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Hyundai Hope on Wheels grants to UMMS exceed $1 million
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Hyundai Hope on Wheels grants to UMMS exceed $1 million

Generous support for pediatric cancer research provides hope

A committed advocate for helping kids fight cancer, Hyundai Hope on Wheels has been a generous supporter of pediatric cancer research across the nation, and at UMass Chan Medical School. When the foundation awarded a $250,000 grant to UMMS scientist Wen Xue, PhD, in September 2016, its total support to the Medical School surpassed the $1 million mark.

“These individual awards to hospitals and organizations across the country are pivotal to ending childhood cancer. Although there remains a lot more work to be done, the innovation that comes from this research will ultimately help us find a cure,” said Dave Zuchowski, president and CEO of Hyundai Motor America, in 2016 when the grant was awarded.

Dr. Xue, assistant professor in the RNA Therapeutics Institute (RTI), was one of 24 recipients across the country selected by a rigorous scientific review panel to receive the highly competitive grant. It was the fifth awarded to Medical School scientists since 2011.

“I am grateful to Hyundai for believing in the important basic research here at UMass Chan Medical School,” said Dr. Xue. “Continued support for basic cancer research is critical to driving advancements to help kids and their family to win the battle against cancer.”

Dr. Xue is using the funding to study pediatric liver tumors and potential new treatments that do not involve chemotherapy. To meet the unmet clinical need, Dr. Xue and Peter E. Newburger, MD, the Ali and John Pierce Chair in Pediatric Hematology/Oncology and professor of pediatrics, molecular, cell & cancer biology and microbiology & physiological systems, will focus on developing genome editing technology that could lead to the discovery of new drug target genes.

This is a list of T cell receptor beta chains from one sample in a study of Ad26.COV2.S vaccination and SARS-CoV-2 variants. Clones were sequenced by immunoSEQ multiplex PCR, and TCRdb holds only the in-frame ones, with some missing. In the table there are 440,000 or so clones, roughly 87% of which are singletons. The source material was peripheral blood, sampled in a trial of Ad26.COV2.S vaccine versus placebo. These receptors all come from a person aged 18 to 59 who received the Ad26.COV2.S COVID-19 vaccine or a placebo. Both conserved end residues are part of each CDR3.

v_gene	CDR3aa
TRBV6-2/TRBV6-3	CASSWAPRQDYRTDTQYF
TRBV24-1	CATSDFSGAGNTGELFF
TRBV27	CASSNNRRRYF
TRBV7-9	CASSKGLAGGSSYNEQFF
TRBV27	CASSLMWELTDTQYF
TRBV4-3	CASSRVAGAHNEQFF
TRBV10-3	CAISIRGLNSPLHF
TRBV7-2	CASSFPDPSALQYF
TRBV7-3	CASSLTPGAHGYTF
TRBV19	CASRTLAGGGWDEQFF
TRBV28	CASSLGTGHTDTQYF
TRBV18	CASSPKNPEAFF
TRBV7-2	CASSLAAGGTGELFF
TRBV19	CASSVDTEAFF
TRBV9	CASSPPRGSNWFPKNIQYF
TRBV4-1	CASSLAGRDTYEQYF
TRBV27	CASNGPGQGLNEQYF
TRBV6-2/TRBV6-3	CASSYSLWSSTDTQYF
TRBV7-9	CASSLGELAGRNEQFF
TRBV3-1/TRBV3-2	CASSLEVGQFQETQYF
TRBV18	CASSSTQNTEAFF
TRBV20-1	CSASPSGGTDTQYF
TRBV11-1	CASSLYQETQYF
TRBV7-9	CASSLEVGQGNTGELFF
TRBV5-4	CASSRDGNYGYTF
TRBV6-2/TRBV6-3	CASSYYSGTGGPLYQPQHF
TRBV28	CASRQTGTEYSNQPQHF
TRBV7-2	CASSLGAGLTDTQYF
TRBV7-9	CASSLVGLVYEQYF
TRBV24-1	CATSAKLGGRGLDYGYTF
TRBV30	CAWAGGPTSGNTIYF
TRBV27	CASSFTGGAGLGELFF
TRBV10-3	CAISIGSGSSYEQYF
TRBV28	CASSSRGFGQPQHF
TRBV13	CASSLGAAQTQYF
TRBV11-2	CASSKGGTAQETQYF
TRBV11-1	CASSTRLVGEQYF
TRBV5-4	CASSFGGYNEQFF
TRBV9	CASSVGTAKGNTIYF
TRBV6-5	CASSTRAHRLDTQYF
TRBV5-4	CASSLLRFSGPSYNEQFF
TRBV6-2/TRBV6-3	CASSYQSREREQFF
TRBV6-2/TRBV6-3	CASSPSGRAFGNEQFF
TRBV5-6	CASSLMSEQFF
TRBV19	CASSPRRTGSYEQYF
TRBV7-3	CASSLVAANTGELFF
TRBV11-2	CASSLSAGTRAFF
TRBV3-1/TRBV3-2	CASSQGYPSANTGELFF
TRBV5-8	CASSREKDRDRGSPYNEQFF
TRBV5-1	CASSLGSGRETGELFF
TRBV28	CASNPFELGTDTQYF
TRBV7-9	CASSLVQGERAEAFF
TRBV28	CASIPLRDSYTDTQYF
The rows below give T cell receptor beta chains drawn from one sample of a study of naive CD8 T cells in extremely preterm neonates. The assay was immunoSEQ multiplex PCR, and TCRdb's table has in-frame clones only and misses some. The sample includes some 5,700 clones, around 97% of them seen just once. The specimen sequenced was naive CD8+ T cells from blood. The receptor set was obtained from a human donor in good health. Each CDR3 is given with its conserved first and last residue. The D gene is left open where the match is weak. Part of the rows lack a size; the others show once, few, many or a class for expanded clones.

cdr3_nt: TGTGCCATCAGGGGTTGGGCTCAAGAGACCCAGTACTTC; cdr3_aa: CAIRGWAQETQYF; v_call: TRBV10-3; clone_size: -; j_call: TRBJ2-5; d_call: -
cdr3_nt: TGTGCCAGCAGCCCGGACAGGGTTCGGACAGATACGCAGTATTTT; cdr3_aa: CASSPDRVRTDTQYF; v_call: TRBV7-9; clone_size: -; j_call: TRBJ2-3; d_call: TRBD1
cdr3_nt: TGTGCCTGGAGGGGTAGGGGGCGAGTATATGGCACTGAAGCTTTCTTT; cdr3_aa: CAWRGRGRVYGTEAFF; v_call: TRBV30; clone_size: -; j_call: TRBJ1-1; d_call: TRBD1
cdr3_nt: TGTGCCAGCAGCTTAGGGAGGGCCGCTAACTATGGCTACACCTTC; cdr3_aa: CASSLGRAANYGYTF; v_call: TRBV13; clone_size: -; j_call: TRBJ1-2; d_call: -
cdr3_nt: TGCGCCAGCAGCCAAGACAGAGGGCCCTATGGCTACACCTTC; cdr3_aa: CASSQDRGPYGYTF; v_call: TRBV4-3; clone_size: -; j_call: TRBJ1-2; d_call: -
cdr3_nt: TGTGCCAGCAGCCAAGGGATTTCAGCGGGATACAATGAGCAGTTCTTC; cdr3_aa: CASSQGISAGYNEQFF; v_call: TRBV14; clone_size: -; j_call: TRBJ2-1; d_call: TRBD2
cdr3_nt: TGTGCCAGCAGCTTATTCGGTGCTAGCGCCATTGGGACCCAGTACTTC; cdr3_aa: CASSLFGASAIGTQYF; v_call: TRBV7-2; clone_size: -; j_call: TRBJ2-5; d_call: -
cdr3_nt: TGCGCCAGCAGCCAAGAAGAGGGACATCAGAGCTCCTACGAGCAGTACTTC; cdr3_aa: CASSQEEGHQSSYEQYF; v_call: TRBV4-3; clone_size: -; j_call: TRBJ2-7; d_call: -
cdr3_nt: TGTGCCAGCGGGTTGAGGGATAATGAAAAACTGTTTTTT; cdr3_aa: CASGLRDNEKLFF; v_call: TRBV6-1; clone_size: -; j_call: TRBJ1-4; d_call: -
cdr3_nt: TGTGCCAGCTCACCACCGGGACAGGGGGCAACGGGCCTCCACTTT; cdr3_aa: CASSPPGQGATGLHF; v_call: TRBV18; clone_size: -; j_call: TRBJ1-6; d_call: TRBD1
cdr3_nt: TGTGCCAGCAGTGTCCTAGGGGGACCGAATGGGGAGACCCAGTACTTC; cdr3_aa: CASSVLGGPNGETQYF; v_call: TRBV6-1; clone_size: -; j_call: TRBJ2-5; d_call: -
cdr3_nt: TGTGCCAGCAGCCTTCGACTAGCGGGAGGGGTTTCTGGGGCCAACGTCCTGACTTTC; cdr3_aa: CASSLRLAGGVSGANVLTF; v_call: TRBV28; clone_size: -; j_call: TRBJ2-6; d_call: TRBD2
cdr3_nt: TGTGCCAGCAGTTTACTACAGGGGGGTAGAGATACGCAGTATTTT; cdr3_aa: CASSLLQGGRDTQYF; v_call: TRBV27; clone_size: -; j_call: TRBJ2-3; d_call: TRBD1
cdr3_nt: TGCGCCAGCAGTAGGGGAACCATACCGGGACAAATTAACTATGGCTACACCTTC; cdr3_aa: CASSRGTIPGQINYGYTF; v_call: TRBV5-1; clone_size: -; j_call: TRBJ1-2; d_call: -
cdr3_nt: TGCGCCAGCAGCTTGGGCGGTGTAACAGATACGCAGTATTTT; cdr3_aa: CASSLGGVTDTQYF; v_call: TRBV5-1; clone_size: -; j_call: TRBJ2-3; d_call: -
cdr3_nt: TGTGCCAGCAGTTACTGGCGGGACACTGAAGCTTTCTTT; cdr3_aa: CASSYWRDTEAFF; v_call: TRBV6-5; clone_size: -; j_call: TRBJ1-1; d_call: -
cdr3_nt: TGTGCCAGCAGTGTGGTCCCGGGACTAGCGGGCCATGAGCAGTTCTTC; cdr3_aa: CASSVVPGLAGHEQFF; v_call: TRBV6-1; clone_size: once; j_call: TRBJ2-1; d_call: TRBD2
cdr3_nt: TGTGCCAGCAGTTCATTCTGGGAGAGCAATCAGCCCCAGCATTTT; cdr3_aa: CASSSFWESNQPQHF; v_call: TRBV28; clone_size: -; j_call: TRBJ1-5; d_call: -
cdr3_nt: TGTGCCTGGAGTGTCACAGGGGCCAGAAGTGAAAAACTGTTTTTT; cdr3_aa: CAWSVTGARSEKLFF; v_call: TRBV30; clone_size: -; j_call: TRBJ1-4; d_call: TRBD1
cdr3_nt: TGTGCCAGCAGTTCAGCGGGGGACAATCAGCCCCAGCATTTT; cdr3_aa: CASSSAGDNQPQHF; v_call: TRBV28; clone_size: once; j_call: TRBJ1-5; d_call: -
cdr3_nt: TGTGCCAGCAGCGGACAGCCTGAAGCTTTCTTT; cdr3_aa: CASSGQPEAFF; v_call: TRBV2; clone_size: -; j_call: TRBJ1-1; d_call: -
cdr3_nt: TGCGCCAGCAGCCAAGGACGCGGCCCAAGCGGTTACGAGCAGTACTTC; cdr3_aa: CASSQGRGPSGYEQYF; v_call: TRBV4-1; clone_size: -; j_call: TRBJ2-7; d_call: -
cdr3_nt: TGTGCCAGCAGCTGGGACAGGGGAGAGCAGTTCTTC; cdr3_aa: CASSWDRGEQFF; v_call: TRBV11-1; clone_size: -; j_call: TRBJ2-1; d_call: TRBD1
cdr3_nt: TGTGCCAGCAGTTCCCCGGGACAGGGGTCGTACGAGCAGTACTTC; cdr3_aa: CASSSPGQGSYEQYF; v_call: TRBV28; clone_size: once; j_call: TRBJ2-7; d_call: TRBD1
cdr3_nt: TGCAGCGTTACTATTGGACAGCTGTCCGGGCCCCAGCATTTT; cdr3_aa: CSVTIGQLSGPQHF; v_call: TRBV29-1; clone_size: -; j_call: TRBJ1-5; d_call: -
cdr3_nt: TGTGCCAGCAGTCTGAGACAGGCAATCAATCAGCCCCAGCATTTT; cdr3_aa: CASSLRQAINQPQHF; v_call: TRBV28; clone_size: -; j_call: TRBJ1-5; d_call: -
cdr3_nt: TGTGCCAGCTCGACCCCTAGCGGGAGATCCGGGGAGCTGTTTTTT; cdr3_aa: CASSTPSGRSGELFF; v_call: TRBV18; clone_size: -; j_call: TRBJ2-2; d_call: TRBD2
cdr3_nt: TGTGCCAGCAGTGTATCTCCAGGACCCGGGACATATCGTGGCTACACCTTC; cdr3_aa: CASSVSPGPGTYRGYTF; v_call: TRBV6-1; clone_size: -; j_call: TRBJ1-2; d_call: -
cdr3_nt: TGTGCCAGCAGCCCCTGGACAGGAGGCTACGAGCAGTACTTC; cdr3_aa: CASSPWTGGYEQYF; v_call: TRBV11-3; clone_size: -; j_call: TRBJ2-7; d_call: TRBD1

“This project will result in new candidate drugs to treat childhood liver tumors and will help kids who are fighting cancer,” Dr. Xue said.

For Kenneth Laferriere, Dr. Xue’s research focus brings hope. As a child, Laferriere had liver cancer and was treated at UMass Memorial Medical Center. When the grant was awarded, he sat in the Albert Sherman Center with his wife, Kim, and their sons Kameron, 5, and Kaiden, 10 months, listening to the advances in cancer research underway at UMMS and the pledged support from Hyundai officials.

“My two boys wouldn’t be alive today if it wasn’t for continued research such as this,” Laferriere said.

To celebrate, Kameron had the honor of adding his red poster-paint handprint to the official Hyundai Hope on Wheels vehicle parked outside the Sherman Center.

The Xue grant was part of $7.5 million in pediatric cancer research grants that Hyundai Motor America awarded to 34 hospitals throughout September 2016 in recognition of National Childhood Cancer Awareness Month.


Previous UMMS recipients of the Hyundai Hope on Wheels grants, which now total $1.1 million:

Dr. Newburger, to support his research on chromosome silencing in leukemia in Down syndrome. (2011)

Michelle A. Kelliher, PhD, professor of molecular, cell & cancer biology and microbiology & physiological systems, to support research for the development of targeted therapies for children with refractory T cell acute lymphoblastic leukemia. (2013)

Jack L. Leonard, PhD, professor of microbiology & physiological systems and anesthesiology and perioperative medicine, to explore a tumor suppressing pathway that arrests growth and initiates programmed cell death in glioblastoma tumor cells. (2014)

Lucio H. Castilla, PhD, professor of molecular, cell & cancer biology and biochemistry and molecular pharmacology, for his research into targeted therapies for pediatric blood cancers. (2015)

Above: Kameron Laferriere, with help from his dad Kenneth, adds a red handprint to the signature car at the Hyundai Hope on Wheels ceremony in 2016.